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Bipartisan Senate Leaders Urge Napolitano to Halt Deportation of DREAM Act-Eligible Students
Friday, April 23, 2010
Sen. Richard Durbin, D-Ill., and Sen. Richard Lugar, R-Ind., sent a joint letter Wednesday to Department of Homeland Security Secretary Janet Napolitano requesting that the agency halt deportation of students who would be eligible for the DREAM Act pending enactment of the legislation. According to their letter, “the DREAM Act would provide immigration relief to a select group of students who arrived in the U.S. when they were 15 or under, have lived in the U.S. for at least five years, have good moral character, are not inadmissible or removable under a number of specified grounds, have graduated from high school or obtained a GED, and attend college or serve in the military for two years.”
In their letter, the senators expressed appreciation for the Obama administration’s support of the DREAM Act, but also stated, “However, pending enactment, individuals who would be eligible for the DREAM Act are subject to removal, and such cases are currently handled on an ad hoc basis.” The senators referred to a temporary moratorium on deportations of DREAM Act students through “deferred action” as a “common-sense, practical solution.” In lieu of congressional action on the DREAM Act, such an action would allow thousands of young people to finally live free from fear of being deported to a country they hardly remember.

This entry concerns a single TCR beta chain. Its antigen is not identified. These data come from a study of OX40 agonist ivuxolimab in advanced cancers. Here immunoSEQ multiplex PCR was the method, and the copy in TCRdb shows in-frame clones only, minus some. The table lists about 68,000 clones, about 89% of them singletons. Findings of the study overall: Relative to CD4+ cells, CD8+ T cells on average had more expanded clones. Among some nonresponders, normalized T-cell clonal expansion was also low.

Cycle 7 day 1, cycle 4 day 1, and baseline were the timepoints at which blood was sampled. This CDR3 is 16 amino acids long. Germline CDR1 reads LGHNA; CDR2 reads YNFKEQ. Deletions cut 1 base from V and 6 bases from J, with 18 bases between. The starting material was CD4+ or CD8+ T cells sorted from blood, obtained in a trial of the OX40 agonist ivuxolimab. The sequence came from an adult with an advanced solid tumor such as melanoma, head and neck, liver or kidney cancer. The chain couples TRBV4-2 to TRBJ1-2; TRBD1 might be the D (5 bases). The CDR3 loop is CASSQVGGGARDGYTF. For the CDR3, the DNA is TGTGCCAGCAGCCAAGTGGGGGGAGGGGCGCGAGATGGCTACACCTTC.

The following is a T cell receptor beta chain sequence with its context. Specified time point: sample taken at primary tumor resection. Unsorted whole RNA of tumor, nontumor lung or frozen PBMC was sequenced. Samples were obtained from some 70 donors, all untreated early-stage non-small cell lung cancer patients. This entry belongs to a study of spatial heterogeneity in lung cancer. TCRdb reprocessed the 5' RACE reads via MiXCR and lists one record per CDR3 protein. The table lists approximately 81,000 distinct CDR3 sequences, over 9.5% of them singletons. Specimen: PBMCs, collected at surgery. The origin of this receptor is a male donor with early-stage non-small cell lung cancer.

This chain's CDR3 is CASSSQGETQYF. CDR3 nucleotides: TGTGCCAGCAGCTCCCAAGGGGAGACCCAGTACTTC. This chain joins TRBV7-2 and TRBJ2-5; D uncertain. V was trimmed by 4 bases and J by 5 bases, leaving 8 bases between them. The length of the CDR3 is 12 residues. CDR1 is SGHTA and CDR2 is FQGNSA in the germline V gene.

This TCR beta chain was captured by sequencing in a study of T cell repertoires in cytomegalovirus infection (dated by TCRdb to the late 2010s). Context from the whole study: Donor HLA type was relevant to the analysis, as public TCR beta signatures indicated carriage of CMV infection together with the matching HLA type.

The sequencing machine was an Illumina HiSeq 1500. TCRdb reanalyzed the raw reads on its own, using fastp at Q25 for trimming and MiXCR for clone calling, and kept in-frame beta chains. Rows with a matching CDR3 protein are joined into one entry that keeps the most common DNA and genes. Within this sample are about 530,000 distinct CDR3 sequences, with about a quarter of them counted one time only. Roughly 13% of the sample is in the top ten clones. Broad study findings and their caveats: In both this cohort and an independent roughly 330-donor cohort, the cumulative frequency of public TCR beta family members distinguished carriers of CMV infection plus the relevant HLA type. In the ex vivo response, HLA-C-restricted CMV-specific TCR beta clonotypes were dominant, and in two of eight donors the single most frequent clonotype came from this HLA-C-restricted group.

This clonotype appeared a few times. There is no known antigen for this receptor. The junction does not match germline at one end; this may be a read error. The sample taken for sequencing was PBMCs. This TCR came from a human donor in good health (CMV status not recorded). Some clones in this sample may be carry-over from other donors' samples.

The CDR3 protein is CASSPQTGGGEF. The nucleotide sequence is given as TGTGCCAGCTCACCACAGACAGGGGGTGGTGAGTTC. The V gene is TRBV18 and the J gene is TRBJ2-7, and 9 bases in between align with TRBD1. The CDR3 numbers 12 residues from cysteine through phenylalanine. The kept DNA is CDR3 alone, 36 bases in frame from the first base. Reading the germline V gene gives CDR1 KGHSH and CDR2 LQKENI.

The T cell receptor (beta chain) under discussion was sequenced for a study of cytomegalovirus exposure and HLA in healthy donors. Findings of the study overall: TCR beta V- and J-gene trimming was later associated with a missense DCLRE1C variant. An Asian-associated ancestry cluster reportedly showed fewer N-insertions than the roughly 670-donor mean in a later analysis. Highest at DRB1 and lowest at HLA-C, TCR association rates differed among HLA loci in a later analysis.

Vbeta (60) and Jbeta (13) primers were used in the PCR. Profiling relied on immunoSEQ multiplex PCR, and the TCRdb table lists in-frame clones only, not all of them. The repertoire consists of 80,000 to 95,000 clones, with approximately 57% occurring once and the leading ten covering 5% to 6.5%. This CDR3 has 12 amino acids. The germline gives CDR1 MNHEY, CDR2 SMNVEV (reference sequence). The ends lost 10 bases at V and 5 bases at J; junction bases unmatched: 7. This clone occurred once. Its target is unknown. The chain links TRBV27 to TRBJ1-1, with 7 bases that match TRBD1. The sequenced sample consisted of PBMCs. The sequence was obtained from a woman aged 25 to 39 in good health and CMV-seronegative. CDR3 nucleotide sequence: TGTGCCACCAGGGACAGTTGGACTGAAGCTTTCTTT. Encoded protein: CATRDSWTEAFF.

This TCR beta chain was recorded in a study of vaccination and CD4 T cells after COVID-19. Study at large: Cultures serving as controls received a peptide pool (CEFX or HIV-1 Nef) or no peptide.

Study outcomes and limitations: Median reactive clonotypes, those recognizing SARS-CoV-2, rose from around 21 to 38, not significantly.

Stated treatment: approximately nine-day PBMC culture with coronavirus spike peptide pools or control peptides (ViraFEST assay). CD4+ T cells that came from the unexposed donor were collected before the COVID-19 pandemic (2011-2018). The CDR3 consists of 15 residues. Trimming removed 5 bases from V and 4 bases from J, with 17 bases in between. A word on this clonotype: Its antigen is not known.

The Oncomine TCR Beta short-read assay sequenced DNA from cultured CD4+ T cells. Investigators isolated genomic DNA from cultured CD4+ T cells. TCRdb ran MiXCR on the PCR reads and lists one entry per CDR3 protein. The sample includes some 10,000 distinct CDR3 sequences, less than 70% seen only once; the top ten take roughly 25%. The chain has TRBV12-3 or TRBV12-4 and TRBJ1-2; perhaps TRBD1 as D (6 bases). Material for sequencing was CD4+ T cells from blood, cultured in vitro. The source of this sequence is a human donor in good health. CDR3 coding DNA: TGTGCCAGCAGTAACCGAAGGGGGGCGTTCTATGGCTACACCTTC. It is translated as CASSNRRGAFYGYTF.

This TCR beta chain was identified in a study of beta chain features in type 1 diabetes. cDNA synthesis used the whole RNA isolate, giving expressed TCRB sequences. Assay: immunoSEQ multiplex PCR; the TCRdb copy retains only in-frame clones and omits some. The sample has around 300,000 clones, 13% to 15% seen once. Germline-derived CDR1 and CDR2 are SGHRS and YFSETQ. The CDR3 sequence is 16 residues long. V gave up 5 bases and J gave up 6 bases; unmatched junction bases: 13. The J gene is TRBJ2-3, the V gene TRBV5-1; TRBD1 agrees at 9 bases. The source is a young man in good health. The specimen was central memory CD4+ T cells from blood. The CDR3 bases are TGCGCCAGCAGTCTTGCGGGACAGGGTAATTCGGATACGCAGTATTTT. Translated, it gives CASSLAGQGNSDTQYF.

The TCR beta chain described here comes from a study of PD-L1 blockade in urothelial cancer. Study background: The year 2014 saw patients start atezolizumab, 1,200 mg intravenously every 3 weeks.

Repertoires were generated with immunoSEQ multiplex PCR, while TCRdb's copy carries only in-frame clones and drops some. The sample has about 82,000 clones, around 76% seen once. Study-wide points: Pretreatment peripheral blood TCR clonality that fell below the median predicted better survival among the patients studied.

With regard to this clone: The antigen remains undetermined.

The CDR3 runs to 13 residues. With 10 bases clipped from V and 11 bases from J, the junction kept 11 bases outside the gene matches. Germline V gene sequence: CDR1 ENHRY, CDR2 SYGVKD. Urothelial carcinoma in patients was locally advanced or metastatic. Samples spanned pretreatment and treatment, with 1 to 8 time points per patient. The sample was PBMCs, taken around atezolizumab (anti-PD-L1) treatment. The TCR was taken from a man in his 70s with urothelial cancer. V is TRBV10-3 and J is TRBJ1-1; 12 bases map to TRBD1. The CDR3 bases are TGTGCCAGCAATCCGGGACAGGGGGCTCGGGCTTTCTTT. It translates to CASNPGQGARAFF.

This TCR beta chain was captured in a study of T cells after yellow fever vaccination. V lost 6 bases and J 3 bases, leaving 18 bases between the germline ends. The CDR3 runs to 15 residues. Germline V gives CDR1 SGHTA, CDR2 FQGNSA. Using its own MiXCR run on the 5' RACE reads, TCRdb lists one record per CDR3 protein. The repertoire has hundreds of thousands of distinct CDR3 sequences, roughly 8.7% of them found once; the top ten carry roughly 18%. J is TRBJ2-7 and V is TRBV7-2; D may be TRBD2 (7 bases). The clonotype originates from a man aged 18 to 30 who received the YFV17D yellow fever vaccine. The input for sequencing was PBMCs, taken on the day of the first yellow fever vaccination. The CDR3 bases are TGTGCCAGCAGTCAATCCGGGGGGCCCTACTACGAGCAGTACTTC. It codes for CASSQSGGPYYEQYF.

The College Board commends Sens. Durbin and Lugar for their leadership. We urge the Obama administration not only to act favorably on this request, but also to step up its efforts to secure passage of the DREAM Act, which would provide long-term relief to these worthy students.
Tom Rudin, senior vice president for advocacy, government relations and development at the College Board, applauded the senators’ actions, adding that “the DREAM Act would open the door to college and beyond for thousands of deserving, motivated students currently living in the United States. Congress should act immediately to pass this bipartisan legislation and give these young people the opportunity to contribute more fully to our nation.”